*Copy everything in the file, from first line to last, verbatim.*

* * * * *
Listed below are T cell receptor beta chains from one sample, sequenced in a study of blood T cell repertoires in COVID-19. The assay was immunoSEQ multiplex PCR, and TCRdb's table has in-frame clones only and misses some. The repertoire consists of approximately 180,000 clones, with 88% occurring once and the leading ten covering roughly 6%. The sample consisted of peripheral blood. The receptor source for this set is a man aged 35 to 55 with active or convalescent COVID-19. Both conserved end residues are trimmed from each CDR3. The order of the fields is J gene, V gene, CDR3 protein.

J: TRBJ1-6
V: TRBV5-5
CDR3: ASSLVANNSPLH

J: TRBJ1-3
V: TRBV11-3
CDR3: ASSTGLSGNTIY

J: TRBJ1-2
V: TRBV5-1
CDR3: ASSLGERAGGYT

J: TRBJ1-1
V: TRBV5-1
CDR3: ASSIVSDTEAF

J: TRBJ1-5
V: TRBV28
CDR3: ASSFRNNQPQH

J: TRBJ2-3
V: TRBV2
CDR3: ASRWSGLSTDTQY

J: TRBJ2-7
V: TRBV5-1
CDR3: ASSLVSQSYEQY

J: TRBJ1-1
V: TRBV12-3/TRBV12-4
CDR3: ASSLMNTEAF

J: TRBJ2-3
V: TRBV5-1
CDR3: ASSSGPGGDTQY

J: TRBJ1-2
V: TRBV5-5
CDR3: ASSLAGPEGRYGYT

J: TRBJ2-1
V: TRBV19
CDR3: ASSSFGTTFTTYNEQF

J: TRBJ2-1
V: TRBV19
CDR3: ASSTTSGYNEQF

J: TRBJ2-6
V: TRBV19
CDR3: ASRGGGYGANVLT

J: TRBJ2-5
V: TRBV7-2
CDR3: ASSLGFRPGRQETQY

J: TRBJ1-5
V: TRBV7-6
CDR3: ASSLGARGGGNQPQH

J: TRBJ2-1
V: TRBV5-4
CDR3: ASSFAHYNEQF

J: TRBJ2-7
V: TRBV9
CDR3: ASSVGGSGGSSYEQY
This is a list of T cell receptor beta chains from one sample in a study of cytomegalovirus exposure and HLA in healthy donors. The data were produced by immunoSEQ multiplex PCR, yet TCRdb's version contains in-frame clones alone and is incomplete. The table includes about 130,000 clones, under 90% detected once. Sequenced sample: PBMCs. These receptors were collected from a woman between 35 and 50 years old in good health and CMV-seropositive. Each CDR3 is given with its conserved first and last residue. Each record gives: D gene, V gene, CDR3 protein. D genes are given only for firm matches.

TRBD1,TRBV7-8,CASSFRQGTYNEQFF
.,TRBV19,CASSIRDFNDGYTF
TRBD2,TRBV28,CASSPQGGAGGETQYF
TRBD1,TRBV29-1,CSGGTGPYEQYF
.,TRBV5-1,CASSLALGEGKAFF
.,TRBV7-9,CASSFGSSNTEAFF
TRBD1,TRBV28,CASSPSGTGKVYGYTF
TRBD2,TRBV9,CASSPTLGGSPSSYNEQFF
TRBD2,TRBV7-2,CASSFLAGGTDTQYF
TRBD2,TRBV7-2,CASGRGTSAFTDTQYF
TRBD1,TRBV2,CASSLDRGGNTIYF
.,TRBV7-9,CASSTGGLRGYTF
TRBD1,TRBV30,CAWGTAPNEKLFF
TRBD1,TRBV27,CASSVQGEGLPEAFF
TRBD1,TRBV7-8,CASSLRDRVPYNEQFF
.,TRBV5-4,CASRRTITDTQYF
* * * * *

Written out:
Listed below are T cell receptor beta chains from one sample, sequenced in a study of blood T cell repertoires in COVID-19. The assay was immunoSEQ multiplex PCR, and TCRdb's table has in-frame clones only and misses some. The repertoire consists of approximately 180,000 clones, with 88% occurring once and the leading ten covering roughly 6%. The sample consisted of peripheral blood. The receptor source for this set is a man aged 35 to 55 with active or convalescent COVID-19. Both conserved end residues are trimmed from each CDR3. The order of the fields is J gene, V gene, CDR3 protein.

J: TRBJ1-6
V: TRBV5-5
CDR3: ASSLVANNSPLH

J: TRBJ1-3
V: TRBV11-3
CDR3: ASSTGLSGNTIY

J: TRBJ1-2
V: TRBV5-1
CDR3: ASSLGERAGGYT

J: TRBJ1-1
V: TRBV5-1
CDR3: ASSIVSDTEAF

J: TRBJ1-5
V: TRBV28
CDR3: ASSFRNNQPQH

J: TRBJ2-3
V: TRBV2
CDR3: ASRWSGLSTDTQY

J: TRBJ2-7
V: TRBV5-1
CDR3: ASSLVSQSYEQY

J: TRBJ1-1
V: TRBV12-3/TRBV12-4
CDR3: ASSLMNTEAF

J: TRBJ2-3
V: TRBV5-1
CDR3: ASSSGPGGDTQY

J: TRBJ1-2
V: TRBV5-5
CDR3: ASSLAGPEGRYGYT

J: TRBJ2-1
V: TRBV19
CDR3: ASSSFGTTFTTYNEQF

J: TRBJ2-1
V: TRBV19
CDR3: ASSTTSGYNEQF

J: TRBJ2-6
V: TRBV19
CDR3: ASRGGGYGANVLT

J: TRBJ2-5
V: TRBV7-2
CDR3: ASSLGFRPGRQETQY

J: TRBJ1-5
V: TRBV7-6
CDR3: ASSLGARGGGNQPQH

J: TRBJ2-1
V: TRBV5-4
CDR3: ASSFAHYNEQF

J: TRBJ2-7
V: TRBV9
CDR3: ASSVGGSGGSSYEQY
This is a list of T cell receptor beta chains from one sample in a study of cytomegalovirus exposure and HLA in healthy donors. The data were produced by immunoSEQ multiplex PCR, yet TCRdb's version contains in-frame clones alone and is incomplete. The table includes about 130,000 clones, under 90% detected once. Sequenced sample: PBMCs. These receptors were collected from a woman between 35 and 50 years old in good health and CMV-seropositive. Each CDR3 is given with its conserved first and last residue. Each record gives: D gene, V gene, CDR3 protein. D genes are given only for firm matches.

TRBD1,TRBV7-8,CASSFRQGTYNEQFF
.,TRBV19,CASSIRDFNDGYTF
TRBD2,TRBV28,CASSPQGGAGGETQYF
TRBD1,TRBV29-1,CSGGTGPYEQYF
.,TRBV5-1,CASSLALGEGKAFF
.,TRBV7-9,CASSFGSSNTEAFF
TRBD1,TRBV28,CASSPSGTGKVYGYTF
TRBD2,TRBV9,CASSPTLGGSPSSYNEQFF
TRBD2,TRBV7-2,CASSFLAGGTDTQYF
TRBD2,TRBV7-2,CASGRGTSAFTDTQYF
TRBD1,TRBV2,CASSLDRGGNTIYF
.,TRBV7-9,CASSTGGLRGYTF
TRBD1,TRBV30,CAWGTAPNEKLFF
TRBD1,TRBV27,CASSVQGEGLPEAFF
TRBD1,TRBV7-8,CASSLRDRVPYNEQFF
.,TRBV5-4,CASRRTITDTQYF